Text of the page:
The CH-53E Super Stallion (search) is a Marine Corps workhorse that requires a lot of care and attention to stay in the sky.

Marine officials said one of the helicopters went down in bad weather Wednesday in western Iraq, killing 30 Marines and a sailor. It was the greatest loss of life for the Marines since the 1983 bombing of a Marine barracks in Beirut (search), Lebanon, that killed 241 people, including 220 Marines.

Officials did not describe what weather may have brought it down, but NASA satellite photos of the region suggested western Iraq was facing dust or sandstorms.

"It's a dangerous environment that we operate in in Iraq, we all understand that," said Army Gen. John Abizaid (search), who was testifying on Capitol Hill.

The helicopter, the largest in the U.S. military inventory, is used to haul heavy cargo or dozens of troops. It has seen action around the world.

But the military plans to replace the Super Stallion with a helicopter that is easier to maintain, said John Milliman, a spokesman for the Naval Air Systems Command. For every hour the Super Stallion flies, it requires 44 man-hours of maintenance, he said.

Built by Connecticut-based Sikorsky Aircraft Corp., the three-engine helicopter cost $39 million apiece when the last one was delivered in 2003. It costs $14,000 an hour to fly, Milliman said.

The Super Stallion is operated by a crew of three and can be configured to carry as many as 55 people.

Before Wednesday, the Marines had 151 CH-53Es, he said. The average CH-53E in the Marines' inventory is almost 16 years old; the oldest in the fleet was built in 1980, the newest, in 1999.

It is a variant of a Vietnam War-era design. The Marines also fly an older model, the CH-53D, which is slated to be replaced by the V-22 Osprey tiltrotor aircraft. The Navy flies the MH-53, a variant suited for minesweeping, and the Air Force flies a special-operations model.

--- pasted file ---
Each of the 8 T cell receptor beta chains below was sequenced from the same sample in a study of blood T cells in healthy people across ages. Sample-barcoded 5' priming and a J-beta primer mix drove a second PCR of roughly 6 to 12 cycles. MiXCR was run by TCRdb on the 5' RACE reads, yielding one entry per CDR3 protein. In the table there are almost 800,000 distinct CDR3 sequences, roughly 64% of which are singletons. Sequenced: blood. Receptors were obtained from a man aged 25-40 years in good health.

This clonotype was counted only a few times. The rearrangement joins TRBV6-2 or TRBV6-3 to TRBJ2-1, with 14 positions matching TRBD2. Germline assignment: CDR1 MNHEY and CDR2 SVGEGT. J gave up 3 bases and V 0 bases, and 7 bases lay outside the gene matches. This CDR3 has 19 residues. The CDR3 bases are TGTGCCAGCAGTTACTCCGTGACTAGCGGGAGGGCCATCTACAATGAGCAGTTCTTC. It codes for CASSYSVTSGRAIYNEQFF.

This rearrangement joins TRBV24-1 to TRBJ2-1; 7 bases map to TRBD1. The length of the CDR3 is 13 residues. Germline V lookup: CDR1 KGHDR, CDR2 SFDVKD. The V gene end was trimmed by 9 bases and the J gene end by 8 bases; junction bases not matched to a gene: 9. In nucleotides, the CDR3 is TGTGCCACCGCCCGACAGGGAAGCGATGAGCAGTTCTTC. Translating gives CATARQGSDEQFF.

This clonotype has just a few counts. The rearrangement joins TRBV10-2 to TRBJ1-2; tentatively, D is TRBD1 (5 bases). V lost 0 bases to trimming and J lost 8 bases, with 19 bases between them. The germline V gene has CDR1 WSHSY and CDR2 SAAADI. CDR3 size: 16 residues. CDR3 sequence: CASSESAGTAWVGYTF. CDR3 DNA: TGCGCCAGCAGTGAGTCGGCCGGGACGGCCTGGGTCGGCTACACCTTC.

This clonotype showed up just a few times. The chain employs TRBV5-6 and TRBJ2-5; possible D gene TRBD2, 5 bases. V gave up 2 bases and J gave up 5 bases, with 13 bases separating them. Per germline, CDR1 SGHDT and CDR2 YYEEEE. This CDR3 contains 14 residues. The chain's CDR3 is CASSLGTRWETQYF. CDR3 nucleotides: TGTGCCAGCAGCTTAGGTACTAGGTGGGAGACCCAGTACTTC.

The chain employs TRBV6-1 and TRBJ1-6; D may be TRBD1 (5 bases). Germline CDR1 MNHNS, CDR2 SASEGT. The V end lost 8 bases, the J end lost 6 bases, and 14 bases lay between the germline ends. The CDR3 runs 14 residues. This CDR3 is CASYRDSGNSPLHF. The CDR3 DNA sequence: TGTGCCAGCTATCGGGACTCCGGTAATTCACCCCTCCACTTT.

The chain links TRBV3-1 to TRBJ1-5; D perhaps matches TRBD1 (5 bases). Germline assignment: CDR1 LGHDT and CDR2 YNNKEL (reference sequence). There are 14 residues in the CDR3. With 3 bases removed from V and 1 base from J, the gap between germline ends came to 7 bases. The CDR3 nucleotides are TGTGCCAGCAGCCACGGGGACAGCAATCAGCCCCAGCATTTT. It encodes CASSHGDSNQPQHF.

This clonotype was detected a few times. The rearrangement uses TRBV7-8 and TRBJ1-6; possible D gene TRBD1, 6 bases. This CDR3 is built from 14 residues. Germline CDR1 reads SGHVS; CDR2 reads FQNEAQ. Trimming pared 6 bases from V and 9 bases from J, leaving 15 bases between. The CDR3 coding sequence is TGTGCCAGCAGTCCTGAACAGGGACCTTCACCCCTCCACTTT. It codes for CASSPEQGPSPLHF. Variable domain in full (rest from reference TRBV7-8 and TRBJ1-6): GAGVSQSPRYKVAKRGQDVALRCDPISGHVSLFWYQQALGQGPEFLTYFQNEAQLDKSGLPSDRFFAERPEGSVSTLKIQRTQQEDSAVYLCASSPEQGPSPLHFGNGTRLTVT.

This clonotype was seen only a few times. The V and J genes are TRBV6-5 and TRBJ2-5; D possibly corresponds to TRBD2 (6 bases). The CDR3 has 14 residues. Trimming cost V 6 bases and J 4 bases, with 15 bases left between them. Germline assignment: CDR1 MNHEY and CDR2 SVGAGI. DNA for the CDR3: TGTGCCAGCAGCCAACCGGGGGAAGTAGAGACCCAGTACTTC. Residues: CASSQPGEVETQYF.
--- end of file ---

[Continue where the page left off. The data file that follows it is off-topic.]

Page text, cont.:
The CH-53Es were temporarily grounded in 1996 and again in 2000 after crashes.

"It's an awfully big helicopter. It's got a lot of things on it that can break," said John Pike, a military expert at globalsecurity.org. "The thing has had safety problems."

Military officials said the CH-53's safety record is on par with other Marine Corps aircraft. Over the past five years, Marine aircraft, both planes and helicopters suffered an average of 3.21 major accidents for every 100,000 hours in the sky. Since 1981, CH-53s have suffered 35 such accidents -- defined as causing $1 million or more damage -- a rate of 3.22 major accidents per 100,000 flying hours.

Military officials said the CH-53s safety record is on par with other Marine Corps aircraft. Over the last five years, Marine aircraft, both planes and helicopters, suffered an average of 3.21 major accidents for every 100,000 hours in the sky. Since 1981, CH-53s have suffered 35 such accidents -- defined as causing $1 million or more damage -- a rate of 3.22 major accidents per 100,000 flying hours.

In some other incidents:

-- On Tuesday, a Navy MH-53E Sea Dragon ditched in the Atlantic off the coast of Virginia, officials said. All eight people on board were rescued.

-- On Aug. 13, 2004, two Marines were killed when a CH-53 crashed in Anbar province. The cause of the crash is unclear. Officials said at the time no enemy fire was seen.

-- A German CH-53 crashed in Afghanistan in December 2002, killing seven. The crash was blamed on a faulty reassembly of the helicopter after it was shipped to the war zone.

-- On Jan. 20, 2002, two Marines were killed when their Super Stallion helicopter crashed while on a resupply mission in Afghanistan. Five other Marines injured.

Although most of the U.S. military deaths in Iraq have come during ground fighting and ambushes, some of the most spectacular and deadly incidents since the U.S.-led invasion have involved helicopters.

On Nov. 15, 2003, two Army UH-60 Black Hawks crashed in Mosul, killing 17 soldiers and injuring five. The military said the helicopters collided during what was probably a rocket-propelled grenade attack. On Nov. 2, a CH-47 Chinook transport helicopter was shot down near Fallujah, killing 16 and injuring 26. The military believed a SA-7 shoulder-fired missile struck an engine.